The more we understand neuroscience and comparative neurobiology, the more we realize we share similar brain patterns and brain programs with animals. We share more similarities than differences. In fact, one of the paramount paradigm shifts I would like to see is to change from having to prove what is the same to having to prove what is different in regards to the way our thoughts and moods function as compared to those of animals. Recognizing “sameness” as the foundation, rather than always separating “self” from “other” by looking at differences is a concept I call the “Commonality of Biophilia.” This is an immensely powerful change of purview that has innumerable ramifications in how we see the world and how we treat all animals.

I would like this book to become a catalyst for recreating compassion and loving-kindness as the foundation for all our interactions with every living being we encounter … two-legged, four-legged, and winged! Thank you for choosing to become a Compassionate Equestrian.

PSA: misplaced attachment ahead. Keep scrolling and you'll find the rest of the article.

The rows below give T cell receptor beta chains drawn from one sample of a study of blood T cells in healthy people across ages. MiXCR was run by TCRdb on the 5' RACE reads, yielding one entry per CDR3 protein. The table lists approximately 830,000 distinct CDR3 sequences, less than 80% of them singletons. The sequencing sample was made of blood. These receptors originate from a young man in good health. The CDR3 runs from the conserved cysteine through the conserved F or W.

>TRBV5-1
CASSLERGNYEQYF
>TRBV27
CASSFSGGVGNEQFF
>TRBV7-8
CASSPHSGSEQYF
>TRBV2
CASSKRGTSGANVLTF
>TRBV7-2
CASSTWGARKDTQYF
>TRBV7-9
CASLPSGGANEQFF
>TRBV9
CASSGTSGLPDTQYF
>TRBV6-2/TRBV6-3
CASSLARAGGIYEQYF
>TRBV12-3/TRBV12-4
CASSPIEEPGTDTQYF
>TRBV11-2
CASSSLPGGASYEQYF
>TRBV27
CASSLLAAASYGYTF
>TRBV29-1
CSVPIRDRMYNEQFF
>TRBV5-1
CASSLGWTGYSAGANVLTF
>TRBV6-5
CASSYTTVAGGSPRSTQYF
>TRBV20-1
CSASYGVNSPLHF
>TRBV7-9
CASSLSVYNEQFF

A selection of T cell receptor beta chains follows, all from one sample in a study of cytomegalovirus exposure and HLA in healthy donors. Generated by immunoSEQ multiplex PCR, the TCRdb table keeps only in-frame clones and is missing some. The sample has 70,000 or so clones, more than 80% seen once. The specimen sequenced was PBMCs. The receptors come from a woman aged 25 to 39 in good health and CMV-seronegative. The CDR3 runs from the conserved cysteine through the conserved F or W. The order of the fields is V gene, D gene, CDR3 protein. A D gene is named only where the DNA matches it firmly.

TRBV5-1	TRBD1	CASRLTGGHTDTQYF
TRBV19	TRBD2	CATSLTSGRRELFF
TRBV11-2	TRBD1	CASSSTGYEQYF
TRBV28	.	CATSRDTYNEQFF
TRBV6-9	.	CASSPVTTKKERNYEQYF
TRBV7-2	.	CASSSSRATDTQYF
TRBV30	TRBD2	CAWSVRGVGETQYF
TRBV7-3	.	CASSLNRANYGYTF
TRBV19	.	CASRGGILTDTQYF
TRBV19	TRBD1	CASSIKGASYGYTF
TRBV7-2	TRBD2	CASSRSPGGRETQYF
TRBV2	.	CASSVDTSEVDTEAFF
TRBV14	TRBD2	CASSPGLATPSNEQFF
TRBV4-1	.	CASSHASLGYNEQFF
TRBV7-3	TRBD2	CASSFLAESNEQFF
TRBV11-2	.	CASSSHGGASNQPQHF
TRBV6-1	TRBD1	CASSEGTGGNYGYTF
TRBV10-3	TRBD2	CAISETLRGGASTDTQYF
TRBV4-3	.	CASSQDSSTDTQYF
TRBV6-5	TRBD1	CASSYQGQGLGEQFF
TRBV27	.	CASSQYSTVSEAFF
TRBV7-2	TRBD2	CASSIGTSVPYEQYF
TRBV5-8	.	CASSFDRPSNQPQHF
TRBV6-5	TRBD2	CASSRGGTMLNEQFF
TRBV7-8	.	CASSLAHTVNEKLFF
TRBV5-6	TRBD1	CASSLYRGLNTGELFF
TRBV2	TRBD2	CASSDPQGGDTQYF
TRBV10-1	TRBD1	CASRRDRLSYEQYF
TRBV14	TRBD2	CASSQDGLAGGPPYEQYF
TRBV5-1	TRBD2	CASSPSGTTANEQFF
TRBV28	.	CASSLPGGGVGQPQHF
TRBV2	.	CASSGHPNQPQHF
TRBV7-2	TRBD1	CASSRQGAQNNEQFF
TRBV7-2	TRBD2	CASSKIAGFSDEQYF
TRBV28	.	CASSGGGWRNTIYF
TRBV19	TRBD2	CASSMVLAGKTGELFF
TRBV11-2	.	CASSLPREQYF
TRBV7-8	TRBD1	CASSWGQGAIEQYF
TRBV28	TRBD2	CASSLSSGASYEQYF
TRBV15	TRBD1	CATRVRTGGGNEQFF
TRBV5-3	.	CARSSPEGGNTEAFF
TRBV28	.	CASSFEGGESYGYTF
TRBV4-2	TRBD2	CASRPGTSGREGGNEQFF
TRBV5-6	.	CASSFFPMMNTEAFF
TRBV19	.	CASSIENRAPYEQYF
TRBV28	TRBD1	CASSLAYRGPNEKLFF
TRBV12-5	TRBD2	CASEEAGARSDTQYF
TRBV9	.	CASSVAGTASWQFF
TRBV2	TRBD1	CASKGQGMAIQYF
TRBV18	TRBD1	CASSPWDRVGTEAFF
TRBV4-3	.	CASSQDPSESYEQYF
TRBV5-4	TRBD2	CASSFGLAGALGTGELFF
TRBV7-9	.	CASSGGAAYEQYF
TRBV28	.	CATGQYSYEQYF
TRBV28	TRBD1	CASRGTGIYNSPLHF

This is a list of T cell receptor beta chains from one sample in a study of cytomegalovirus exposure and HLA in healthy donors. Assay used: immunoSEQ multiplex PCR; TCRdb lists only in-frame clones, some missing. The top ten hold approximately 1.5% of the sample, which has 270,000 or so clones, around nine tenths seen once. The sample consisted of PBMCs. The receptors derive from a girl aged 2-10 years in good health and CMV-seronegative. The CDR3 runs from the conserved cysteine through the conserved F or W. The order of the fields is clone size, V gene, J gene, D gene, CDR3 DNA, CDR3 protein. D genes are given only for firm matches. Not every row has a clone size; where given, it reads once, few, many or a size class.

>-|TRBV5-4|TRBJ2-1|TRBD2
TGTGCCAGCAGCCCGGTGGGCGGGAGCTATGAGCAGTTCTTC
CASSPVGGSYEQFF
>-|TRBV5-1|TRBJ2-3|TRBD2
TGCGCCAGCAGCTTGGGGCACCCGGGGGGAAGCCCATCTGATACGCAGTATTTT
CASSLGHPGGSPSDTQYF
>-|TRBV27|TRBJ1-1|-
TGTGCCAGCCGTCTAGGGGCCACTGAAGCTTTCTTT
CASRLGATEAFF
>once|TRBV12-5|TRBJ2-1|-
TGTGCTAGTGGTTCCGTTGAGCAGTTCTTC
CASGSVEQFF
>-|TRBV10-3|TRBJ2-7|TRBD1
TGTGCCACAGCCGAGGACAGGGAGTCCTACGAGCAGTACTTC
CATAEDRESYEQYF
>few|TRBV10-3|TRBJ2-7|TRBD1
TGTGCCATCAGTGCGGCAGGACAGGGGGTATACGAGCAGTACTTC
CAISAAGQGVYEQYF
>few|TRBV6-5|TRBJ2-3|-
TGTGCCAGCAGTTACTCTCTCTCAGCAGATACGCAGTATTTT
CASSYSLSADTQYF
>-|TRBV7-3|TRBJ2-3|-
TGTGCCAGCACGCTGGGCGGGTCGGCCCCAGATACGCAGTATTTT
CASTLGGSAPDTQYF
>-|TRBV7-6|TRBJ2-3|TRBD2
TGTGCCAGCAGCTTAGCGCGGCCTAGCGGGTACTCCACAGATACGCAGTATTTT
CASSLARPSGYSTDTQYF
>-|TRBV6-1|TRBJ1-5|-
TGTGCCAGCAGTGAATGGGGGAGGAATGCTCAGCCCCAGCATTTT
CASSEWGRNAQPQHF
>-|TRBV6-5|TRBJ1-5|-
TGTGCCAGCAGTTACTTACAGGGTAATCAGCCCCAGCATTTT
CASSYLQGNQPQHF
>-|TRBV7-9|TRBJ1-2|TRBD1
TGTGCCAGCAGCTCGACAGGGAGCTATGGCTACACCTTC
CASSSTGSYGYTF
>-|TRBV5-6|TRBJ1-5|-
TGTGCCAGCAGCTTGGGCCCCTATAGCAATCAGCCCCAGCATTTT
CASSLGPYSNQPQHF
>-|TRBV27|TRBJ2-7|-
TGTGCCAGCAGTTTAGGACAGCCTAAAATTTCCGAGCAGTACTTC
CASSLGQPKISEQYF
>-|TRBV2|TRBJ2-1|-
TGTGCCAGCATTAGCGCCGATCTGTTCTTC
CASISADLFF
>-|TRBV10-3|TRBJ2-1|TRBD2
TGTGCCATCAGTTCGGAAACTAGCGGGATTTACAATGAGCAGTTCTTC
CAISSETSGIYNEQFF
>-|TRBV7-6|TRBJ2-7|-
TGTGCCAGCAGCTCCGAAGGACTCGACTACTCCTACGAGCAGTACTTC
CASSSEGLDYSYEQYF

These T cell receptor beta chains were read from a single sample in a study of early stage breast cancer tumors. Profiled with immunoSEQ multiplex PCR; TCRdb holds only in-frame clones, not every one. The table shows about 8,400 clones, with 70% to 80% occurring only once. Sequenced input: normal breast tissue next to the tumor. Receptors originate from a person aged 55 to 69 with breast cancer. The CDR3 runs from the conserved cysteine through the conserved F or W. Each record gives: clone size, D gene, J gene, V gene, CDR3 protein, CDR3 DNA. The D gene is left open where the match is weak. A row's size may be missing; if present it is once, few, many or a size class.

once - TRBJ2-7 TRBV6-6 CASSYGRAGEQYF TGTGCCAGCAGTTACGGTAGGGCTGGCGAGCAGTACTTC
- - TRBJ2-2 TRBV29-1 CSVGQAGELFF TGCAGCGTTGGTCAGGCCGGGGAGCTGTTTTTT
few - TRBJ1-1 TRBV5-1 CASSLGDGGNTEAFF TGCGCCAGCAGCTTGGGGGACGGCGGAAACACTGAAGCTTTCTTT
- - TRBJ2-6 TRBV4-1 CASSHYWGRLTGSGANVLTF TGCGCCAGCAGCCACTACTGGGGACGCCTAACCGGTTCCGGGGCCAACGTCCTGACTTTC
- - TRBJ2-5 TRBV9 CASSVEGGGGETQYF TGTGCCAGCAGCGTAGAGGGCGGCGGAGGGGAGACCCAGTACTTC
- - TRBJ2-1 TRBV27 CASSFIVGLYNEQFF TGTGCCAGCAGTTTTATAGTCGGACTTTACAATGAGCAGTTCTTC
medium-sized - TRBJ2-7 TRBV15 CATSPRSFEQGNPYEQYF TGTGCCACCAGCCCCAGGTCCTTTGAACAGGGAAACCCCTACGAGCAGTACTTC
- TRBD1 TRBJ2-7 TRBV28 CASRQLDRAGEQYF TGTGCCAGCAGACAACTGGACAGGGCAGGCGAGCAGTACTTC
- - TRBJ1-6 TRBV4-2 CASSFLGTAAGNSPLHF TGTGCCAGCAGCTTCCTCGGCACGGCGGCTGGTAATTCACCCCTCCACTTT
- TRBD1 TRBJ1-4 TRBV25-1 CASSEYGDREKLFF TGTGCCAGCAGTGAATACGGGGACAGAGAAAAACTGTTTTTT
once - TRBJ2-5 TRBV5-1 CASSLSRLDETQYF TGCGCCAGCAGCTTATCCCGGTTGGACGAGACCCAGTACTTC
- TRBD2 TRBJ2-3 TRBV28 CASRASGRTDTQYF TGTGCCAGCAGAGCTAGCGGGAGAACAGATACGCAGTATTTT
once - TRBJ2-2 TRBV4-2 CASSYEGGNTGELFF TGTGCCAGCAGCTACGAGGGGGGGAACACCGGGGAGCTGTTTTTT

Copyright © Allen M. Schoen and Susan Gordon. All Rights Reserved.

For more information visit www.TheCompassionateEquestrian.com.

Allen Schoen, DVM, MS, PhD (Hon), is a pioneer in veterinary acupuncture and natural therapies and has been acknowledged worldwide for introducing the concept of an integrative approach to veterinary medicine, bridging the gap between conventional and alternative medicine. Dr. Schoen has edited two veterinary textbooks—VETERINARY ACUPUNCTURE: ANCIENT ART TO MODERN MEDICINE and COMPLEMENTARY & ALTERNATIVE VETERINARY MEDICINE: PRINCIPLES & PRACTICE (co-edited with Susan Wynne, DVM)—and is author of LOVE, MIRACLES & ANIMAL HEALING and KINDRED SPIRITS: HOW THE REMARKABLE BOND BETWEEN HUMANS & ANIMALS CAN CHANGE THE WAY WE LIVE.

Susan Gordon was a professional hunter-jumper trainer from 1983-2009. After retiring from training and teaching, she founded Green Pony Productions for the creation of digital media content relating to social-justice issues for horses and the environment. She writes and blogs regularly regarding the 25 Principles of Compassionate Equitation she co-developed with Dr. Schoen.